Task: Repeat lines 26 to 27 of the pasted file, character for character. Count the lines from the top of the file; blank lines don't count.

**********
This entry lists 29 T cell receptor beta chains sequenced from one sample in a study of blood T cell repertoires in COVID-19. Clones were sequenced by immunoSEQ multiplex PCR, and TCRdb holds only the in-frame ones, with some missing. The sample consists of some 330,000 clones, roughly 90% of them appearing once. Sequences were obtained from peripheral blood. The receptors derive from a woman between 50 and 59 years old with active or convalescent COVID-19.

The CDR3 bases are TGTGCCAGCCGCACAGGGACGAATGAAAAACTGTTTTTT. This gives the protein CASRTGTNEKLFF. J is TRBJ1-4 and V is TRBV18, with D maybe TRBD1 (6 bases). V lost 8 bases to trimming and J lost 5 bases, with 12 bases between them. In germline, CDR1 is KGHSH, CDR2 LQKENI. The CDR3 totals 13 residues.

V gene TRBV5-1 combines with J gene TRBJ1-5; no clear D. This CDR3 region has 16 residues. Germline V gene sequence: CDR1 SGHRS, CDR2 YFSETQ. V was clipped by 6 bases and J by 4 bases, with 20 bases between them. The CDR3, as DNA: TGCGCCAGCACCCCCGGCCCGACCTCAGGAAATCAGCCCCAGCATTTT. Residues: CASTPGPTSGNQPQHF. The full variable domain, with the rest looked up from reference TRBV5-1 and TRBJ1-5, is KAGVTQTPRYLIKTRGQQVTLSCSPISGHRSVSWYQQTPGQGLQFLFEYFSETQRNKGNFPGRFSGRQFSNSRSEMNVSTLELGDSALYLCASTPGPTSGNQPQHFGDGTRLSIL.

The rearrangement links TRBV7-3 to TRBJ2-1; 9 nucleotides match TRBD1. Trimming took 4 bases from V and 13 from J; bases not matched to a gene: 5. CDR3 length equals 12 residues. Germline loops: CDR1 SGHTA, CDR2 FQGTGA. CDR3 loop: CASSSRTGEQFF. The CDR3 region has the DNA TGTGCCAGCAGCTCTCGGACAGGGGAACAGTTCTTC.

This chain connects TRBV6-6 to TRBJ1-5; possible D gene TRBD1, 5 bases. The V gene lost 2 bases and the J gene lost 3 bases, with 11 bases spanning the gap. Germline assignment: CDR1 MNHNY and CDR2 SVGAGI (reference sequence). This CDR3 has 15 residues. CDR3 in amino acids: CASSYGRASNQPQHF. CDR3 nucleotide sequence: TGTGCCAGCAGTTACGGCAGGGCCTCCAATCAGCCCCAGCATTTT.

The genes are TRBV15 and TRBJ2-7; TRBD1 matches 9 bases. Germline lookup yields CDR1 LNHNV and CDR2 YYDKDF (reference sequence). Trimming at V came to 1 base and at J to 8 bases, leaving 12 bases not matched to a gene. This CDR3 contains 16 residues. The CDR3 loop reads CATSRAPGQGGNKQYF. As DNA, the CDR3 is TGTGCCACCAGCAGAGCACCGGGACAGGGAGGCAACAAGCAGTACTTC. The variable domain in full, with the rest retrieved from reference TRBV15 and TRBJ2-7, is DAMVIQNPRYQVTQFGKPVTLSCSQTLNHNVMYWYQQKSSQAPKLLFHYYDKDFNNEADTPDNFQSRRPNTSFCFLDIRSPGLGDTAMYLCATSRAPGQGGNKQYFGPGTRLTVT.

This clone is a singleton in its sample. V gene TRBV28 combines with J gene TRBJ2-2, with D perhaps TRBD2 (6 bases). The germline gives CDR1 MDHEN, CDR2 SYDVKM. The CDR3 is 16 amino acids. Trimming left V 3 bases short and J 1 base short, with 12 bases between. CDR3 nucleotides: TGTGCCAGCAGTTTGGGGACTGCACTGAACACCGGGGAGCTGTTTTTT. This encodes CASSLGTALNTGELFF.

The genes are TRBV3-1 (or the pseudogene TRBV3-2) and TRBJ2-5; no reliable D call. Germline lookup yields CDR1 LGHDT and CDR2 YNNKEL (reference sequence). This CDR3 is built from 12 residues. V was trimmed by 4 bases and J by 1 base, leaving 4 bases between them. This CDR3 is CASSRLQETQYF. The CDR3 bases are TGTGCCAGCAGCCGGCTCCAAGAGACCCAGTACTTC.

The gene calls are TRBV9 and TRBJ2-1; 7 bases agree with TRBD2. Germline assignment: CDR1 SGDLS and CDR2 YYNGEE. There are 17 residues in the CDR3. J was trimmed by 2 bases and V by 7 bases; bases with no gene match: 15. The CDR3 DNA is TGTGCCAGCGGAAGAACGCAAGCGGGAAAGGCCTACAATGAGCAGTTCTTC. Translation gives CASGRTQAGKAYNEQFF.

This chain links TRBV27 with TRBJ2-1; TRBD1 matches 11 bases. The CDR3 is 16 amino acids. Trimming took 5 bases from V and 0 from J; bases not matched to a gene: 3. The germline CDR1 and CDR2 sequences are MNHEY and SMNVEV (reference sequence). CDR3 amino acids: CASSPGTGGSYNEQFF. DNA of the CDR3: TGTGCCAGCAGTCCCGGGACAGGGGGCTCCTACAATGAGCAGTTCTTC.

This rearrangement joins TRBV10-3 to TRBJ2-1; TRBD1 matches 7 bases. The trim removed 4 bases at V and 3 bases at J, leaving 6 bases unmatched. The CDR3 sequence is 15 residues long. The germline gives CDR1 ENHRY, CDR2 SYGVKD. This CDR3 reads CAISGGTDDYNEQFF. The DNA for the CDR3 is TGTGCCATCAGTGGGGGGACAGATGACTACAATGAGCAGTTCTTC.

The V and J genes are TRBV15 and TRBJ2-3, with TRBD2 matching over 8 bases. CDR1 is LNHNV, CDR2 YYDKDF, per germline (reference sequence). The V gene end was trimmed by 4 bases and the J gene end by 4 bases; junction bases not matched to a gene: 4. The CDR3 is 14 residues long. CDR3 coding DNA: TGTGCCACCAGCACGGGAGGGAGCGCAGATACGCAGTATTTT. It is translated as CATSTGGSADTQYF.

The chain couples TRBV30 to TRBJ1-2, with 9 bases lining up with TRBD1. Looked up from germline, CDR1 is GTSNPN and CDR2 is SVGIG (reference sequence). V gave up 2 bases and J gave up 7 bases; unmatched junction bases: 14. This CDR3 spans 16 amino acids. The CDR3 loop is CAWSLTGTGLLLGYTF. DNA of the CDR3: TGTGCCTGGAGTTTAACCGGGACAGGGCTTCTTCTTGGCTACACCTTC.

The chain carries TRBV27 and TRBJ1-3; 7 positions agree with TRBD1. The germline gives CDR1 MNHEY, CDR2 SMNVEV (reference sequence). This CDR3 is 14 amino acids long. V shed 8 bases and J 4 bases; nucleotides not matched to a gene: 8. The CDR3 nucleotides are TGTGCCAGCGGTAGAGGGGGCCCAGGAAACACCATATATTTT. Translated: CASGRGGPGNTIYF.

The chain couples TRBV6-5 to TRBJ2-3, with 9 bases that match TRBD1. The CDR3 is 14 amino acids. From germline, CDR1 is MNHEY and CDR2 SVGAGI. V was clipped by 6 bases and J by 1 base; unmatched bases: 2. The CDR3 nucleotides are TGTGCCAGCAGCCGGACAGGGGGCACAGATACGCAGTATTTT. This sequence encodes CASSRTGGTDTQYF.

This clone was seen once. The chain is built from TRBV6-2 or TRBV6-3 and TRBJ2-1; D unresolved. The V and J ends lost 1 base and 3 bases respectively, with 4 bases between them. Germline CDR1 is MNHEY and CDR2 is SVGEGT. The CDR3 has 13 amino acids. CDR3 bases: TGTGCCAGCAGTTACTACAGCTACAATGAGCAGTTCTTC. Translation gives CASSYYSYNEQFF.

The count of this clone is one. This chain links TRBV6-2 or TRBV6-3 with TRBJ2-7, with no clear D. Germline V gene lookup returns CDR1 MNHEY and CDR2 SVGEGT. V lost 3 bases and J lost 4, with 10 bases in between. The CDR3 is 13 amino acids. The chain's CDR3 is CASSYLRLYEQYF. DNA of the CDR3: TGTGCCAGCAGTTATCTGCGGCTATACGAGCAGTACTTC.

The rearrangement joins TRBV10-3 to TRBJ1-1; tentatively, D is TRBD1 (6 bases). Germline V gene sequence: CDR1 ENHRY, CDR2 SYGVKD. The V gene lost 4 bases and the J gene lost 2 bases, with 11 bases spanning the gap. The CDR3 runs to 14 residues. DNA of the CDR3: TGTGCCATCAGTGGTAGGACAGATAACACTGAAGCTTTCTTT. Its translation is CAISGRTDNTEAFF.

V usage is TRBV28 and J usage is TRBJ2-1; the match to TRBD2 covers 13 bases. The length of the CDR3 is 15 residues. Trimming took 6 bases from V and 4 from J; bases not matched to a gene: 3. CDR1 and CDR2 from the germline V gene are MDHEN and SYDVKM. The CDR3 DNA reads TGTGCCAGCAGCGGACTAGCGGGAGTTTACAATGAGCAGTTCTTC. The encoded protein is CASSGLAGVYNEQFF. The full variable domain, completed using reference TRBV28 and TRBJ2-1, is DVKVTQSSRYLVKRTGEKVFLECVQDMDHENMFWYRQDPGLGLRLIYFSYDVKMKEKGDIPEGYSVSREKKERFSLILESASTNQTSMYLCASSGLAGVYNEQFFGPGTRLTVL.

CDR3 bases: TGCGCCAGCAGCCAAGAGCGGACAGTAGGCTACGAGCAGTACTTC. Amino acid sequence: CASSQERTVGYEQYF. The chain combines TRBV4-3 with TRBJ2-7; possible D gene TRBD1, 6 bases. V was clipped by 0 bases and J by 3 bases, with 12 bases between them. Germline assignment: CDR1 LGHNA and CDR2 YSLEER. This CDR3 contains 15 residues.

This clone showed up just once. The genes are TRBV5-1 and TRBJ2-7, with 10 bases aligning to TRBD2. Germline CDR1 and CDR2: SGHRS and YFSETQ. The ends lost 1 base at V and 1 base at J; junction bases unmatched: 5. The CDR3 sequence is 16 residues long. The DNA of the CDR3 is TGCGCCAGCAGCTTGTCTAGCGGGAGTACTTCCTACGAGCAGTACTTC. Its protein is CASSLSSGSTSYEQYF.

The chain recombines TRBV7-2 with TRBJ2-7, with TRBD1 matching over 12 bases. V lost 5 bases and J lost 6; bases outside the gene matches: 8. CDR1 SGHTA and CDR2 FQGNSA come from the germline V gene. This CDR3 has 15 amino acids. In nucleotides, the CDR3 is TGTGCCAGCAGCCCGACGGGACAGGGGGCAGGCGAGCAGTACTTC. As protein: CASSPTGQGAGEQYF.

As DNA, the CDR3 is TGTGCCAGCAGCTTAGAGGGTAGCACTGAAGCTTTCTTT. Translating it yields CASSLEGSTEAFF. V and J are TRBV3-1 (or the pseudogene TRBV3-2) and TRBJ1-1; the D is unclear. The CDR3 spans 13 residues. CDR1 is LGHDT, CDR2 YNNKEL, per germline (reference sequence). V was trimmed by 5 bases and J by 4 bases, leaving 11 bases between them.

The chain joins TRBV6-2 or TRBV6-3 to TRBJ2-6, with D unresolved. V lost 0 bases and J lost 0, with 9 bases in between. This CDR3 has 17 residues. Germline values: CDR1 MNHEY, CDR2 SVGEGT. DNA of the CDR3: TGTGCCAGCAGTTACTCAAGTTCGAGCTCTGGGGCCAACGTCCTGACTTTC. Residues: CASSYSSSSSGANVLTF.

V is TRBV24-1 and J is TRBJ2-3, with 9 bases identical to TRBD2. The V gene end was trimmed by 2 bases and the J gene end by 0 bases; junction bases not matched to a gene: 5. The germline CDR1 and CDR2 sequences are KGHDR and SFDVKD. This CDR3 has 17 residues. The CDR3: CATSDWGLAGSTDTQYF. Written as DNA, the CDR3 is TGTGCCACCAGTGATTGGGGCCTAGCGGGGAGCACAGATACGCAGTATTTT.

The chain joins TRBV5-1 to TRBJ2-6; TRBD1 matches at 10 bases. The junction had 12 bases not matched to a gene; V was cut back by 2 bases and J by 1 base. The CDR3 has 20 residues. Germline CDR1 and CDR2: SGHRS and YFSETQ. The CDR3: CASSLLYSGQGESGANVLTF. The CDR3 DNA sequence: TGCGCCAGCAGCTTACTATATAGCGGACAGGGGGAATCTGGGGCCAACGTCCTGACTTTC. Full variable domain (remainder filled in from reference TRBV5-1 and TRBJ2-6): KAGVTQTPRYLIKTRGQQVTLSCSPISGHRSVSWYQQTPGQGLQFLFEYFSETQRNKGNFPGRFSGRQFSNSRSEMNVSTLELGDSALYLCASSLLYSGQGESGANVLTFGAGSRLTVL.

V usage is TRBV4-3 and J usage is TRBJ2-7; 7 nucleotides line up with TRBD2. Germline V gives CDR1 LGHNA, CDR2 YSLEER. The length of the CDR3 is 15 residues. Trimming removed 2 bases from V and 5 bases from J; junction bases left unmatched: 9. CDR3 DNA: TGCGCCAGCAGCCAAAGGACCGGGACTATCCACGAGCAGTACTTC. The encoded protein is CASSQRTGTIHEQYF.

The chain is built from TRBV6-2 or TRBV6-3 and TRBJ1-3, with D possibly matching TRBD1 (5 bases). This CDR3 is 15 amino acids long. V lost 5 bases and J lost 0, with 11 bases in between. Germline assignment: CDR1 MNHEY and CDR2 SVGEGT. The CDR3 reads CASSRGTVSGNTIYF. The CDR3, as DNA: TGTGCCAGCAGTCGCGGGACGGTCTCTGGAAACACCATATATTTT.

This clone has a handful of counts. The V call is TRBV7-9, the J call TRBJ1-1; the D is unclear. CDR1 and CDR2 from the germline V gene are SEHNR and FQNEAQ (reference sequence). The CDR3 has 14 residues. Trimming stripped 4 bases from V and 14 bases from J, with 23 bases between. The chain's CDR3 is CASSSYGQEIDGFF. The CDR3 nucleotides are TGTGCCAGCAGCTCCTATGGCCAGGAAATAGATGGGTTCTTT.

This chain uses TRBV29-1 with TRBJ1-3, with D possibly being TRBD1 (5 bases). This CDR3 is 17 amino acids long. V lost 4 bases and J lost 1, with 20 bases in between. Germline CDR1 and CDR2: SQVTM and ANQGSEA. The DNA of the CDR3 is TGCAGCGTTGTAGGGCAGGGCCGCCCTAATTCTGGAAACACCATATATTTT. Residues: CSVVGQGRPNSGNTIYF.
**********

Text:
The chain joins TRBV5-1 to TRBJ2-6; TRBD1 matches at 10 bases. The junction had 12 bases not matched to a gene; V was cut back by 2 bases and J by 1 base. The CDR3 has 20 residues. Germline CDR1 and CDR2: SGHRS and YFSETQ. The CDR3: CASSLLYSGQGESGANVLTF. The CDR3 DNA sequence: TGCGCCAGCAGCTTACTATATAGCGGACAGGGGGAATCTGGGGCCAACGTCCTGACTTTC. Full variable domain (remainder filled in from reference TRBV5-1 and TRBJ2-6): KAGVTQTPRYLIKTRGQQVTLSCSPISGHRSVSWYQQTPGQGLQFLFEYFSETQRNKGNFPGRFSGRQFSNSRSEMNVSTLELGDSALYLCASSLLYSGQGESGANVLTFGAGSRLTVL.

V usage is TRBV4-3 and J usage is TRBJ2-7; 7 nucleotides line up with TRBD2. Germline V gives CDR1 LGHNA, CDR2 YSLEER. The length of the CDR3 is 15 residues. Trimming removed 2 bases from V and 5 bases from J; junction bases left unmatched: 9. CDR3 DNA: TGCGCCAGCAGCCAAAGGACCGGGACTATCCACGAGCAGTACTTC. The encoded protein is CASSQRTGTIHEQYF.